Erica walks a few blocks alone, in shock. At some point, she bumps into a telephone booth, latches onto its exterior, and throws up her lunch: perhaps the only way to react when the world as you’ve come to know it is tornadoed in 30 seconds. Divorce, something that never ever seemed a possibility, is somehow imminent. Maybe this is a nightmare, or a fucked-up joke or something.


Sure enough, it’s neither, which sucks. A sick prank would be preferable to this. Because what exactly will Erica do with herself? She doesn’t have much of an identity outside of her domestic life: she’s a wife and mother first. She hasn’t thought about her pre-marriage days — when she was an aspiring artist — much. (Now she just works that thankless gallery job.) She can’t imagine dating again; she’s been with one man for 17 years, and he proved himself not worth the investment.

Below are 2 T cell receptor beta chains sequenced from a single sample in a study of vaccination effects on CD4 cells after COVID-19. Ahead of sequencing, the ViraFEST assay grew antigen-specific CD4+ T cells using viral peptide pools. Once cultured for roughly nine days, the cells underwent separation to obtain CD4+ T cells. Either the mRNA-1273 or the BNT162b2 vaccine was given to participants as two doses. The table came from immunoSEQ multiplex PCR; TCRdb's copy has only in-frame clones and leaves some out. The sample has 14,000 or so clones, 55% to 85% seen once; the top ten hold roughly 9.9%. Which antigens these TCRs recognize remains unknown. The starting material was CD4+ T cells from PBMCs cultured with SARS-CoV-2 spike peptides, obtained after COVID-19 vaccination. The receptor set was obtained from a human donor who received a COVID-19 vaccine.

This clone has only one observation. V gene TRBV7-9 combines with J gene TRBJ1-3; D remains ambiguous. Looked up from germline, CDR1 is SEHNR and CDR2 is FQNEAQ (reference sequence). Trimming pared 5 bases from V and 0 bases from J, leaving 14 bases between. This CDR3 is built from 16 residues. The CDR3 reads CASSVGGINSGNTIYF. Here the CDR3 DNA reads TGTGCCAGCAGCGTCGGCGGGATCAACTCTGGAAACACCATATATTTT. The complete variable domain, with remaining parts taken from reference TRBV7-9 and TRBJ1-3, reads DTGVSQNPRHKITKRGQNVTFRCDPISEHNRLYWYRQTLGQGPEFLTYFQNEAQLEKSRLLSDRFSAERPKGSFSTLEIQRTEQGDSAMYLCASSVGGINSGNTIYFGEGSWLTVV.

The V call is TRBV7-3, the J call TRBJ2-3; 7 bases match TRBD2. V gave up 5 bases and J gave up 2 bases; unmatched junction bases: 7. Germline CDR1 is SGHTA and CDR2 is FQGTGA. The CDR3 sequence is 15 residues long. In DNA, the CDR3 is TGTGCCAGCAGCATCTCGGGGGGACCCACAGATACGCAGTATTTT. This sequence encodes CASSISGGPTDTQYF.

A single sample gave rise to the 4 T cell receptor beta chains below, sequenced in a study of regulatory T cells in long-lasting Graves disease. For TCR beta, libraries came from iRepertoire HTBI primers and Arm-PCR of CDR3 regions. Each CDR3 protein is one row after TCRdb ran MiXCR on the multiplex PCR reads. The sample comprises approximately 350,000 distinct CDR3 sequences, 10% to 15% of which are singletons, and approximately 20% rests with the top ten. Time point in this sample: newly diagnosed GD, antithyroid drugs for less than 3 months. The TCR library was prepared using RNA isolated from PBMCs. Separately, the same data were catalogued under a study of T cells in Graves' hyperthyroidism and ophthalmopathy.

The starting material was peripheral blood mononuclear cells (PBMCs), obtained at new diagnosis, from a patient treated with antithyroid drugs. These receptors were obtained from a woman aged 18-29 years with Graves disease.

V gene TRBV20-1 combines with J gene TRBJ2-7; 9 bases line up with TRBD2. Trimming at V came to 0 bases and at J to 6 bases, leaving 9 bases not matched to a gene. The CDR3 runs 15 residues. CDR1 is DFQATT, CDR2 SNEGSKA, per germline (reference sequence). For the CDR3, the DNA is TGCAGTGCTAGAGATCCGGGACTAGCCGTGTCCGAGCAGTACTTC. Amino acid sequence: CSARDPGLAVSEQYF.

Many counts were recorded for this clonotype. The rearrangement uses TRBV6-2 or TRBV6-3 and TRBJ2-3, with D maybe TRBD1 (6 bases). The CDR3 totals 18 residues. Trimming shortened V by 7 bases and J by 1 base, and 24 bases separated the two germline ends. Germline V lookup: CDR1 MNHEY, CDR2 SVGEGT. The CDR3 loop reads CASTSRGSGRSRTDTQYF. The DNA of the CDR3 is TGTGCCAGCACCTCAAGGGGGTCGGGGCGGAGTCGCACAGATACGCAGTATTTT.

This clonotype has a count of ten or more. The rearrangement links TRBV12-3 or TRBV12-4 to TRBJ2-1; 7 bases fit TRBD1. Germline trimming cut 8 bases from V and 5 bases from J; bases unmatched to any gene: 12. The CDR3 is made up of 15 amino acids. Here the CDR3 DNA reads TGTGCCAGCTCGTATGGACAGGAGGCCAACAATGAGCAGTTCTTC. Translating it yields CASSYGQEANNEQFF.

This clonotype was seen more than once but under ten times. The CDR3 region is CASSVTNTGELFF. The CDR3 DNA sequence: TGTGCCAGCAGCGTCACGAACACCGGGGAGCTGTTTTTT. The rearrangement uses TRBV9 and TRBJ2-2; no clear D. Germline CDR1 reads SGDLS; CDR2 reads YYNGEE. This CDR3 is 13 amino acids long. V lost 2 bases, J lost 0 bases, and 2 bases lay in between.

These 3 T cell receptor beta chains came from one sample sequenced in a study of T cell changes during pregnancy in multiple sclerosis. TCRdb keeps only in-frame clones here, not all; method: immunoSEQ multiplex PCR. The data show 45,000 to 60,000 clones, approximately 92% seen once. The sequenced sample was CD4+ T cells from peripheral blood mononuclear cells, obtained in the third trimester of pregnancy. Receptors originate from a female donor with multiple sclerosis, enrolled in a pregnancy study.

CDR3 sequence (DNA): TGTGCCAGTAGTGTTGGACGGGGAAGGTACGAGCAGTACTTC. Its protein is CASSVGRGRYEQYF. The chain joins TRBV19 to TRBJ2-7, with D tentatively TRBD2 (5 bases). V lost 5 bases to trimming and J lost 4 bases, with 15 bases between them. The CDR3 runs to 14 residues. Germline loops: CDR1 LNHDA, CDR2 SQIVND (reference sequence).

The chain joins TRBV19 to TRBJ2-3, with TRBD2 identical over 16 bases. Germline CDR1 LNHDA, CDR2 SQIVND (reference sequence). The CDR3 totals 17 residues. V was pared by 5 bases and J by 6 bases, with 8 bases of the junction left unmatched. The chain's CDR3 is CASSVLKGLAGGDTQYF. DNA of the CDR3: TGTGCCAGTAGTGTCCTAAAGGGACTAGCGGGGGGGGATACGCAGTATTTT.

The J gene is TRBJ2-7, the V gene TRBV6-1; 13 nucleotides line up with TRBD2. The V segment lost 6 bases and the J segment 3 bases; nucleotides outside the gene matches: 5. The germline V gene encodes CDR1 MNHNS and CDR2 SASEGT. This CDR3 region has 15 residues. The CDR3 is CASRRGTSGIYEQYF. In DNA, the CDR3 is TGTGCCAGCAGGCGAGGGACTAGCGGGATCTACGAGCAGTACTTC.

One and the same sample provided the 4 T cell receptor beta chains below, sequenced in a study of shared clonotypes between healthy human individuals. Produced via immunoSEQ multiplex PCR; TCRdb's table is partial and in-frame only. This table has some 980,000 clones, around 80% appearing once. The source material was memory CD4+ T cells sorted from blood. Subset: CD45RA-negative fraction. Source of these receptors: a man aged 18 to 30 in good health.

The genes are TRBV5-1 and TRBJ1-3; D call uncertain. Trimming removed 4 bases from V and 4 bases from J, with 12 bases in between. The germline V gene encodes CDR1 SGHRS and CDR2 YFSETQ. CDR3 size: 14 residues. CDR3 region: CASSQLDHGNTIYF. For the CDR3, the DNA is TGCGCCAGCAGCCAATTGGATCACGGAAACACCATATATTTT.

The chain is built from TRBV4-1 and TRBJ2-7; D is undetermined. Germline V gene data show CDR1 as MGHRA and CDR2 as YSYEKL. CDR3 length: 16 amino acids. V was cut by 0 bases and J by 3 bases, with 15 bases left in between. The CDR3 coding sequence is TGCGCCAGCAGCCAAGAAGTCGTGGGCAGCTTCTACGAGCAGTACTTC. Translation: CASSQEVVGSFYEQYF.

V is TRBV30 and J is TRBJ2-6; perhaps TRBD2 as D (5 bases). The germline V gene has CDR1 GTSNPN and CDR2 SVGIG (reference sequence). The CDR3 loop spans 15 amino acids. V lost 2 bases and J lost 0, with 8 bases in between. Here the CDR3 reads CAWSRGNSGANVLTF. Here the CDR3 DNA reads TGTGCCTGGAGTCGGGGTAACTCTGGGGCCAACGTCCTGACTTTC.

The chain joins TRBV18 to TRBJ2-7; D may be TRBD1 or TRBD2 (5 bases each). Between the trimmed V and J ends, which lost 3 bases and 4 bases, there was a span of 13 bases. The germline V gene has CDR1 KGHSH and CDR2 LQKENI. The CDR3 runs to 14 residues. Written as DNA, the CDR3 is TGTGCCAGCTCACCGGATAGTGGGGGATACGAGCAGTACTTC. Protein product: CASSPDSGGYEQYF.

How should she go about recovering? The first step is kicking Martin out of their contemporary apartment, which he’s fine with. Still, that can’t stop the drinking, the crying, the fraught lunches with her supportive friends where no one says what she wants to hear. (She blows up when someone says something as innocuous as, “You have a reason to be sad.”) She sure as hell doesn’t quite know how to talk her sharp, precocious daughter (Lisa Lucas), at whom she sometimes blows up because she doesn’t know how to have a nuanced conversation these days. 


That period, fortunately and inevitably, comes to an end after a handful of months. Erica starts seeing an almost unnervingly phlegmatic therapist, who, unlike her friends, consistently says the right things. Things get even better when Erica starts dating a hirsute splatter painter named Saul (Alan Bates), who maybe isn’t the best person for her but nonetheless embodies all the characteristics you might want in a partner, which is what she needs right now.